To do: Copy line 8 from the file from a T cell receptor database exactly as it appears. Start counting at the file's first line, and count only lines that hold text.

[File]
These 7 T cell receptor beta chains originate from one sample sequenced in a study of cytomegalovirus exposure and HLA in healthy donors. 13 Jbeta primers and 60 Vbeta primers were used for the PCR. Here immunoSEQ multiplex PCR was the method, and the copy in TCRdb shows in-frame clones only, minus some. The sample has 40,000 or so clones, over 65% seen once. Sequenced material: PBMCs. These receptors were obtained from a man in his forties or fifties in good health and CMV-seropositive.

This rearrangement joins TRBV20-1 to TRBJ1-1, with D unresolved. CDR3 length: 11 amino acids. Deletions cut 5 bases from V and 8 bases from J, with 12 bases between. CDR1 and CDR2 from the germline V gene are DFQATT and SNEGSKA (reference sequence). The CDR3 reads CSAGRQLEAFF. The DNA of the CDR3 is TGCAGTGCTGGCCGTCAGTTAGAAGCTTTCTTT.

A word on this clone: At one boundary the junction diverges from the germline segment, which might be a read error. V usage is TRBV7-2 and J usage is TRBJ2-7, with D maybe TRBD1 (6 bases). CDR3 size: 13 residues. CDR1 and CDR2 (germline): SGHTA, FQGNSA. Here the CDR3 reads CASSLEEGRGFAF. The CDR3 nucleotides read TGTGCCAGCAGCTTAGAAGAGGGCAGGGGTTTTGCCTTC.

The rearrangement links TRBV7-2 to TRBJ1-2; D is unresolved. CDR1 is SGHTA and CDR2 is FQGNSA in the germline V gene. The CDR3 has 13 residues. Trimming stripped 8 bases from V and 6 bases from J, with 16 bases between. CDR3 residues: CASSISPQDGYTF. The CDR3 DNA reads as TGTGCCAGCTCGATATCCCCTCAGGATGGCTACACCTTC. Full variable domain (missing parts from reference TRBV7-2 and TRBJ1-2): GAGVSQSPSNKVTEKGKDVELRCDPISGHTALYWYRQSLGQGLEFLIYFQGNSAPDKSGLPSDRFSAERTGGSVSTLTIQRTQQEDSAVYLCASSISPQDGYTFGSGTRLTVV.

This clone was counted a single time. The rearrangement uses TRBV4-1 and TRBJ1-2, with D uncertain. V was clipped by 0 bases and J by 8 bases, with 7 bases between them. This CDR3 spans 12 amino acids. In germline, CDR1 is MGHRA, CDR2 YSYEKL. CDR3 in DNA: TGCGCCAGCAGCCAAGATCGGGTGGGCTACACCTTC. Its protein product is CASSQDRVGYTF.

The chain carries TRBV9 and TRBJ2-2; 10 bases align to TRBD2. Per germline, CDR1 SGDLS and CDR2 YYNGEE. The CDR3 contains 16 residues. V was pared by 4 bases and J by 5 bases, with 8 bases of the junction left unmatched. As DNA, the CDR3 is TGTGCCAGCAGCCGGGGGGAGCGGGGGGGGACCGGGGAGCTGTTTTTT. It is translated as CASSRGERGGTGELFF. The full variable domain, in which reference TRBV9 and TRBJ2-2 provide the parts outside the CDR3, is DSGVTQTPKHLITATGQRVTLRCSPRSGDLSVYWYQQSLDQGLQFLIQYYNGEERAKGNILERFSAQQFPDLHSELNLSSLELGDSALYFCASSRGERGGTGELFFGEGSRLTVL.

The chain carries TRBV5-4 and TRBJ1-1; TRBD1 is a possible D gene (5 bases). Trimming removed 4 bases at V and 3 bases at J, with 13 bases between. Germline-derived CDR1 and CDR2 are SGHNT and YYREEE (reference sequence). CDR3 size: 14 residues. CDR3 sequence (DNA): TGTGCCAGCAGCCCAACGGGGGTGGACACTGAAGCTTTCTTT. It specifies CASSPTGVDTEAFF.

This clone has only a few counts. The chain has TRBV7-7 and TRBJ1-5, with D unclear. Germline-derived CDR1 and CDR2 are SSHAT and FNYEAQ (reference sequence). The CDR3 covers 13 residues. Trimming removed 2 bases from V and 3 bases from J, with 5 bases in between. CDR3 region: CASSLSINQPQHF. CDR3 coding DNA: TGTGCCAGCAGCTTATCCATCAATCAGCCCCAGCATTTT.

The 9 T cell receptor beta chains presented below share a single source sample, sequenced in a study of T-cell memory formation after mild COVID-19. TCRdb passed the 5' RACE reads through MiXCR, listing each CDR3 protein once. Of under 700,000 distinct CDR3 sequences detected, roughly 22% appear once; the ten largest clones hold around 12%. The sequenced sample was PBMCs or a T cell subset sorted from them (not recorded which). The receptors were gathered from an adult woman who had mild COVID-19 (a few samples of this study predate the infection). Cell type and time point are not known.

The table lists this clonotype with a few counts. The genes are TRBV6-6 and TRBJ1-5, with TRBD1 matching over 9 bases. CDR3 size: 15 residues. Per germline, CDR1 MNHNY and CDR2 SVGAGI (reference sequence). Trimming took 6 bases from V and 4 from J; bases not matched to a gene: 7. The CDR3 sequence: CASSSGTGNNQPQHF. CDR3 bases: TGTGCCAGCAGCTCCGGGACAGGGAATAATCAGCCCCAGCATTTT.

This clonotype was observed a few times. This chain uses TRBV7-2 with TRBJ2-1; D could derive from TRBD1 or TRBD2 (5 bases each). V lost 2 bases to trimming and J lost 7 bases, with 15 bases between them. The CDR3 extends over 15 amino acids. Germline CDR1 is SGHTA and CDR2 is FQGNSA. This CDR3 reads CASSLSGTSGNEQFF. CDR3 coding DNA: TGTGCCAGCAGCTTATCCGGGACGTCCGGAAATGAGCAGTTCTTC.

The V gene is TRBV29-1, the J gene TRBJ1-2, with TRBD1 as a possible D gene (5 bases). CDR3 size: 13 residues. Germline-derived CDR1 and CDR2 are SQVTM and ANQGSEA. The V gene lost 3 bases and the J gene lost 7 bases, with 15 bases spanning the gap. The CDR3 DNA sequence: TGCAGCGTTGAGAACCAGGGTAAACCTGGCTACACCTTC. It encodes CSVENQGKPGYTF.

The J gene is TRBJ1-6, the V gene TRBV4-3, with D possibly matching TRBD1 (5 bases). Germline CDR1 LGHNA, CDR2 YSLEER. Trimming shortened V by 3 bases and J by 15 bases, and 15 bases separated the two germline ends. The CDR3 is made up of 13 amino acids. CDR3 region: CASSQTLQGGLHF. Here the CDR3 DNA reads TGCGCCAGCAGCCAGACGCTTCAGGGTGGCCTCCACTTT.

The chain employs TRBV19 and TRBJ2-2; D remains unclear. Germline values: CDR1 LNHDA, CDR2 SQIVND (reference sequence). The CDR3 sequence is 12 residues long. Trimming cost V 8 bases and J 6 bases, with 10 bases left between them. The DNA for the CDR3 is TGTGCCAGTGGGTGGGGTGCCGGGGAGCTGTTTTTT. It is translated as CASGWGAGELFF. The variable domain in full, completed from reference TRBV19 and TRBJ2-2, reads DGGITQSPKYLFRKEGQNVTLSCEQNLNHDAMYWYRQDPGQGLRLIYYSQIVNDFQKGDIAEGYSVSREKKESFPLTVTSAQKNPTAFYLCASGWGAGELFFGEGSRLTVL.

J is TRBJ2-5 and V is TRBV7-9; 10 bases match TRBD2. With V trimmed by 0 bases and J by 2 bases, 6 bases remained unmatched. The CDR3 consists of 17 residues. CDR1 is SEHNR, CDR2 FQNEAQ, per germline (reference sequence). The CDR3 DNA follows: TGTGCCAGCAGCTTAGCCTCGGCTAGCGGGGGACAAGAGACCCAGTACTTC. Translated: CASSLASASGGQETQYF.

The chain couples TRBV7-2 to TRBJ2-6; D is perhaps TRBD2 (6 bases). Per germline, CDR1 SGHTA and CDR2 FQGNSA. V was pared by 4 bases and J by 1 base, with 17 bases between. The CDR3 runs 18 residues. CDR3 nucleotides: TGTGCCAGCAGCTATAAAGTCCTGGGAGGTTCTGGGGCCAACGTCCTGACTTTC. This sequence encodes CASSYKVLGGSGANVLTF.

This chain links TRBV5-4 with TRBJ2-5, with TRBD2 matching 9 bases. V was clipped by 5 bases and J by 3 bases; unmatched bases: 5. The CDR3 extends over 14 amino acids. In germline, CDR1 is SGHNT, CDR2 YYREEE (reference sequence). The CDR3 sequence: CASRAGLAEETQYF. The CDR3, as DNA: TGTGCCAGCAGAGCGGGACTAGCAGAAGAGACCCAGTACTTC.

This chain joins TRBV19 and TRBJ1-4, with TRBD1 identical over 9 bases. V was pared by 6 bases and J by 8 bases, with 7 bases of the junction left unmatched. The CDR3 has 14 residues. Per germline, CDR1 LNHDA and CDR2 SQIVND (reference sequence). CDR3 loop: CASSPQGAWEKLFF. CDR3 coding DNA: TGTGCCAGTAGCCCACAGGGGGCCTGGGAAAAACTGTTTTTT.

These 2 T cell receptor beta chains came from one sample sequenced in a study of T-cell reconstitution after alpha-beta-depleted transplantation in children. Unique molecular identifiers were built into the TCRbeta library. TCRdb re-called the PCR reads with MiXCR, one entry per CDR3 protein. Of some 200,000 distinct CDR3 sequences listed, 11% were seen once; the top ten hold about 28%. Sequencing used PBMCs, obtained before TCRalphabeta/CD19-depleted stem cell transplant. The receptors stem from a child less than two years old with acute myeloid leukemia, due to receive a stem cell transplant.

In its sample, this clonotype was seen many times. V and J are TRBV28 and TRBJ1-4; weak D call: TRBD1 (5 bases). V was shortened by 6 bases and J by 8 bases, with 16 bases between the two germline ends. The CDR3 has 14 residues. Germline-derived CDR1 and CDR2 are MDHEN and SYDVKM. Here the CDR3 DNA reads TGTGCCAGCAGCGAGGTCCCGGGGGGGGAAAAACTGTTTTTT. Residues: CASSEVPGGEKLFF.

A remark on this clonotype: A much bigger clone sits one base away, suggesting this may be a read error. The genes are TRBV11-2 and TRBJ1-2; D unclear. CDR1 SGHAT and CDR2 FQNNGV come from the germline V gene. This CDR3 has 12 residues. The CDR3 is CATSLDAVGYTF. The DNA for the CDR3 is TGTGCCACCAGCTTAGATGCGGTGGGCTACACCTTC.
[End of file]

This clone has only a few counts. The chain has TRBV7-7 and TRBJ1-5, with D unclear. Germline-derived CDR1 and CDR2 are SSHAT and FNYEAQ (reference sequence). The CDR3 covers 13 residues. Trimming removed 2 bases from V and 3 bases from J, with 5 bases in between. CDR3 region: CASSLSINQPQHF. CDR3 coding DNA: TGTGCCAGCAGCTTATCCATCAATCAGCCCCAGCATTTT.